Previous page Next page

Compared to...

Here we will use our standard color and resolution charts to compare the Canon PowerShot G5, Nikon Coolpix 5400, Sony DSC-V1 and Sony DSC-F717. Note that because of the DSC-V1's persistent blue cast for automatic white balance indirect daylight shots we were forced to use a manual white balance image.

Color Chart Comparison

Color charts are shot in daylight, Auto White Balance, +0.3 EV compen. All cameras are given 20 seconds for their white balance systems to settle before the shot is taken (often we will take up to eight shots and select the 'average' AWB result).

Canon PowerShot G5 Nikon Coolpix 5400
Sony DSC-V1 * Sony DSC-F717

In the table below we're only measuring color. The RGB values were measured from a VGA reduced image (to average colors, remove noise and eliminate JPEG artifacts) using the Eyedropper tool in Photoshop with a 5 by 5 Average Sample Size.

Patch Canon
PowerShot G5

Coolpix 5400

DSC-V1 *

Black 32,32,32 33,37,35 27,27,29 23,22,24
Middle Gray 94,95,95 103,104,103 92,96,96 92,92,94
White 211,211,207 223,221,220 200,202,198 195,193,192
Magenta 206,41,114 223,30,127 173,33,116 180,26,96
Red 199,35,42 209,29,47 171,23,36 170,19,21
Yellow 203,186,17 212,207,40 189,192,18 190,184,45
Green 7,131,61 7,162,63 6,146,77 34,137,76
Cyan 0,142,205 5,179,240 8,169,221 38,160,192
Blue 29,38,99 47,32,132 44,33,109 53,34,106

First of all I'll talk about Sony's automatic white balance. If you look at the Canon, Nikon and Sony F717 samples they were all shot in exactly the same situation and all three achieved a near perfect gray balance. The DSC-V1 however did not and in the interests of color comparison we have been forced to use the manual white balance shot, I truly hope Sony can address this issue quickly.

Comparing the overall color balance the G5 takes a fairly neutral but well balanced approach, Nikon have gone for a more vivid color response, especially noticeable in the magenta and cyan patches. The DSC-V1 seems far more muted and I was surprised to see a large amount of green in the yellow patch and what appears to be insufficient red in the magenta patch (both appear 'muddy').

* Note that this is NOT our normal AWB sample image but a Manual White balance image, the DSC-V1 has a blue cast problem with automatic white balance in indirect daylight.

Resolution Comparison

Shots here are of the PIMA/ISO 12233 standard resolution test chart (more of which are available in our comparison database). This resolution chart allows us to measure the actual performance of the lens and sensor system. It measures the ability of the camera to resolve lines at gradually higher resolutions and enables us to provide a definitive value for comparison purposes. Values on the chart are 1/100th lines per picture height. So a value of 8 equates to 800 lines per picture height.

Studio light, cameras set to auto, all settings factory default. Exposure compensation +0.7 EV for all cameras (to compensate for the white background). Click on the camera name below the crops to download the full resolution chart (large JPEG's).

Horizontal resolution Vertical resolution 5 degree diagonal res.
Canon PowerShot G5 (1,985 KB)
Nikon Coolpix 5400 (2,162 KB)
Sony DSC-V1 (1,959 KB)
Sony DSC-F717 (2,040 KB)

Measurable findings (three measurements taken for each camera)

Camera Measurement Absolute Res. Extinction Res.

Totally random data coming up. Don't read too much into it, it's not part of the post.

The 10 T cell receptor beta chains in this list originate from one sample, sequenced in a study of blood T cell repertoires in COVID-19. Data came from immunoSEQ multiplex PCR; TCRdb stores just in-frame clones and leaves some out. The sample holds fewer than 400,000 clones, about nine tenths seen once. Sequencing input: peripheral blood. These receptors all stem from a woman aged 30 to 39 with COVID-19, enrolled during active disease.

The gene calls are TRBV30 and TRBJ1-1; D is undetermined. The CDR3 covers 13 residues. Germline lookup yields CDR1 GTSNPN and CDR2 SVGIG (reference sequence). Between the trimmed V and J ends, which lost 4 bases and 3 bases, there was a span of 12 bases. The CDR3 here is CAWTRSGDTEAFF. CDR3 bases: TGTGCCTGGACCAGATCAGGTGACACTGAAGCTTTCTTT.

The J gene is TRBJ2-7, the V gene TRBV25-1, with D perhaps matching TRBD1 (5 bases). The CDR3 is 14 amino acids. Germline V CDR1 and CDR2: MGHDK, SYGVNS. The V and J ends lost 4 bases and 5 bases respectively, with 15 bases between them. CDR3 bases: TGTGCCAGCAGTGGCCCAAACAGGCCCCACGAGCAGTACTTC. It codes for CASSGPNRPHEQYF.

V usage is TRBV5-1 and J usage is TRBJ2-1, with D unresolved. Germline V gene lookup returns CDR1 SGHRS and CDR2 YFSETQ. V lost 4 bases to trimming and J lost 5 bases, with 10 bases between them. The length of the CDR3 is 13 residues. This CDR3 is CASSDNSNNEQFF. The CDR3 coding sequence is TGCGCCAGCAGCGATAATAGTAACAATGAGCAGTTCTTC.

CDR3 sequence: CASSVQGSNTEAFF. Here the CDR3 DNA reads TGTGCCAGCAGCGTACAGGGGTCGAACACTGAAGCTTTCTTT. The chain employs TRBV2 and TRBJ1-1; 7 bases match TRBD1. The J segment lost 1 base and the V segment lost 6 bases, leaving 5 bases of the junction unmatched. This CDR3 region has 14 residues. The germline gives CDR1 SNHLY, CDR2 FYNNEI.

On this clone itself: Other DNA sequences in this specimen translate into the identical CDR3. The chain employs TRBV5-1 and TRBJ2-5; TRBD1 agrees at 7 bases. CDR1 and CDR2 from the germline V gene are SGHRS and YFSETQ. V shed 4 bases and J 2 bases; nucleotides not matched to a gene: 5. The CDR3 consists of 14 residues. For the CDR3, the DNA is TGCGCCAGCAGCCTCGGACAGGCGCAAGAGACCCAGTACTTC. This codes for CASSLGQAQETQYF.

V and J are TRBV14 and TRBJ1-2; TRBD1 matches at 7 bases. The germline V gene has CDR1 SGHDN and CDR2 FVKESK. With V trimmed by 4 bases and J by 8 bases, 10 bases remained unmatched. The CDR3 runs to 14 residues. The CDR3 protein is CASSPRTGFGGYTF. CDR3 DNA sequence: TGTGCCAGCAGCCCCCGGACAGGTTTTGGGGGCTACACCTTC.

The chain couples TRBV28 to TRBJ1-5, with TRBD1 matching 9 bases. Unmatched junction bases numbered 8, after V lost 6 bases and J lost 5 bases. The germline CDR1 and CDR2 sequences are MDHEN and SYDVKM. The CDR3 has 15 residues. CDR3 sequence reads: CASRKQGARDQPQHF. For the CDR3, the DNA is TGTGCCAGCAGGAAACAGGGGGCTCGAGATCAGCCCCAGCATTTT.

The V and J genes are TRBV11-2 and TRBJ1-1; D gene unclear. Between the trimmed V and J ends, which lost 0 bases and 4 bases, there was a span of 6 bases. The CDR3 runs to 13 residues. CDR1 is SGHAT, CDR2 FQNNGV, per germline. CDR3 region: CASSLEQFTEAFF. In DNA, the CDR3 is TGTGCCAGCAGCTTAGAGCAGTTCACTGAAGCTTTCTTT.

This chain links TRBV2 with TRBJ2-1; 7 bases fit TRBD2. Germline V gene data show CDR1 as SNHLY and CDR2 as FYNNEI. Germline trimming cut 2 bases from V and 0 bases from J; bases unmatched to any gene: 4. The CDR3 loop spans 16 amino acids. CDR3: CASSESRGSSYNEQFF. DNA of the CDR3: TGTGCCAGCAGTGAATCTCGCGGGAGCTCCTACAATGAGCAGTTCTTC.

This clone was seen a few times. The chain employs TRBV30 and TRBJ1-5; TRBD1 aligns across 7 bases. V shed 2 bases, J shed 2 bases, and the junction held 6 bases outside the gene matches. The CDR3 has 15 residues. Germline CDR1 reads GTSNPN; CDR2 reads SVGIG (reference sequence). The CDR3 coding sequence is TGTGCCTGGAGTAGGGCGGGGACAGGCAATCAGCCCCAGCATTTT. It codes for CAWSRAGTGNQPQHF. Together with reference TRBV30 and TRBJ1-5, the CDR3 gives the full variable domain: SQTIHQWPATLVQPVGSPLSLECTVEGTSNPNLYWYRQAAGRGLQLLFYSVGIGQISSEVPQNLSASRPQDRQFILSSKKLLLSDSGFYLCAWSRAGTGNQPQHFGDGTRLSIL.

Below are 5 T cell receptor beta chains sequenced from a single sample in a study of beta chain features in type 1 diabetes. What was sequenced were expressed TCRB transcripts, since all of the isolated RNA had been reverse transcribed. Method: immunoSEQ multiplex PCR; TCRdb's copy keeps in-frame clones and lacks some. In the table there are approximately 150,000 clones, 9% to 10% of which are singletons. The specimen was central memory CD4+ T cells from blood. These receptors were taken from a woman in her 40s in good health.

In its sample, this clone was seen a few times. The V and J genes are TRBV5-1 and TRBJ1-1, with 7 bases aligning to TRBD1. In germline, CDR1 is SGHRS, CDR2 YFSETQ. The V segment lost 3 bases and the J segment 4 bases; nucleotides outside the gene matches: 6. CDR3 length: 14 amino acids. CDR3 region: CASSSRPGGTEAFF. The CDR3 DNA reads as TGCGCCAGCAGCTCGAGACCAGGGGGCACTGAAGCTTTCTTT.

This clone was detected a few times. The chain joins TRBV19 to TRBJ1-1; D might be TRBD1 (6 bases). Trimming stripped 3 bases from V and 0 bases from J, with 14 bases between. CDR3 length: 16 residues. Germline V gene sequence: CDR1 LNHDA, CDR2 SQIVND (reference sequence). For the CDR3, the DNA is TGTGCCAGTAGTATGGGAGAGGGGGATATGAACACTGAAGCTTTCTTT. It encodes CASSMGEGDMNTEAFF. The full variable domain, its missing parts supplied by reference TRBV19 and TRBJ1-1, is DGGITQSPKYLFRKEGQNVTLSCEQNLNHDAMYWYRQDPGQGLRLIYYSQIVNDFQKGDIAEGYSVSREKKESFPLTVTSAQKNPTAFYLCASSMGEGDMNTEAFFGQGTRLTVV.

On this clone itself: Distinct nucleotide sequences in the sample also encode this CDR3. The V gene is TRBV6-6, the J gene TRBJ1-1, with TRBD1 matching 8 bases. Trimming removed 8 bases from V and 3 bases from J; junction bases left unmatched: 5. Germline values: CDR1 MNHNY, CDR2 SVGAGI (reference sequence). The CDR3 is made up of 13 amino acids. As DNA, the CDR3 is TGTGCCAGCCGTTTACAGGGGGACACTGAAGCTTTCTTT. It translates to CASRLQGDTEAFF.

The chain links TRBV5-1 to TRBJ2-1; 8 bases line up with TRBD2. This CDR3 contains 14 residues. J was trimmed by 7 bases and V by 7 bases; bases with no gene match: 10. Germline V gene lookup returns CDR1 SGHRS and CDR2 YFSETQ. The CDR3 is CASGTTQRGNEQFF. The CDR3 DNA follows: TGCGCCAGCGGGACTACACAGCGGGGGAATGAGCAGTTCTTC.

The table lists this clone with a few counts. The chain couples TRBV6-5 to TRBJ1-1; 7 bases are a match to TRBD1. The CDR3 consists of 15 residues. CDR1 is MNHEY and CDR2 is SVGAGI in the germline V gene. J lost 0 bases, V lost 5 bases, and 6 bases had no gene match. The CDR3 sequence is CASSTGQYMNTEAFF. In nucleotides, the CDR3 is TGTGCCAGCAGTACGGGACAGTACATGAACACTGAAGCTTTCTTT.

Canon PowerShot G5 Horizontal LPH 1450  * 1650 
Vertical LPH 1350  * 1700 
5° Diagonal LPH + 1000  n/a 
Nikon Coolpix 5400 Horizontal LPH * 1400  * 1600 
Vertical LPH 1250  * 1400 
5° Diagonal LPH + 1000  n/a 
Sony DSC-V1 Horizontal LPH * 1450  * 1800 
Vertical LPH 1300  * 1700 
5° Diagonal LPH + 1000  n/a 
Sony DSC-F717 Horizontal LPH 1450  * 1800 
Vertical LPH 1300  * 1800 
5° Diagonal LPH + 1000  n/a 

* Moiré is visible, + Chart maximum, # Jagged diagonals

Definition of terms

LPH Lines per Picture Height (to allow for different aspect ratios the measurement is the same for horizontal and Vertical)
5° Diagonal Lines set at 5° diagonal
Absolute Resolution Still defined detail (below Nyquist frequency*)
Extinction Resolution Detail beyond camera's definition (becomes a solid gray alias)
n/a Not Available (above the capability of the test chart)
n/v Not Visible (not visible on test results)

* Nyquist frequency defined as the highest spatial frequency where the CCD can still faithfully record
image detail. Beyond the Nyquist frequency aliasing occurs.

The absolute resolution of all four cameras on this page is very similar, all managed approximately 1400 lines per picture height in the horizontal direction and 1300 lines per picture height in the vertical direction. The Sony's managed to continue the ability to resolve detail further than Canon or Nikon, perhaps Sony use a weaker anti-alias filter or have better optimized demosaic algorithms.

Previous page Next page
I own it
I want it
I had it
Discuss in the forums


Total comments: 2

Used this like 10 years ago. It looks kinda cool, the size is nice, the lens is nice. It's horribly noisy (optically) at "higher" iso. Back then it was good/ok low-light performance for a digital, but we've come a long way!

1 upvote

So, given this is a 12 going on 13 year old camera, and you could pick one up for 12 bux with extra working batteries, would it still be considered an interesting IF not excellent camera?. I have compact flash cards to go into just laying around from when I had a Canon XT and once had the G2 which took pretty good stills. (Has the feel of one of the classic Canon rangefinders). Anyway, even though 4x zoom isn't much, is it better than a cell phone camera?...Thanks

Comment edited 1 minute after posting
Total comments: 2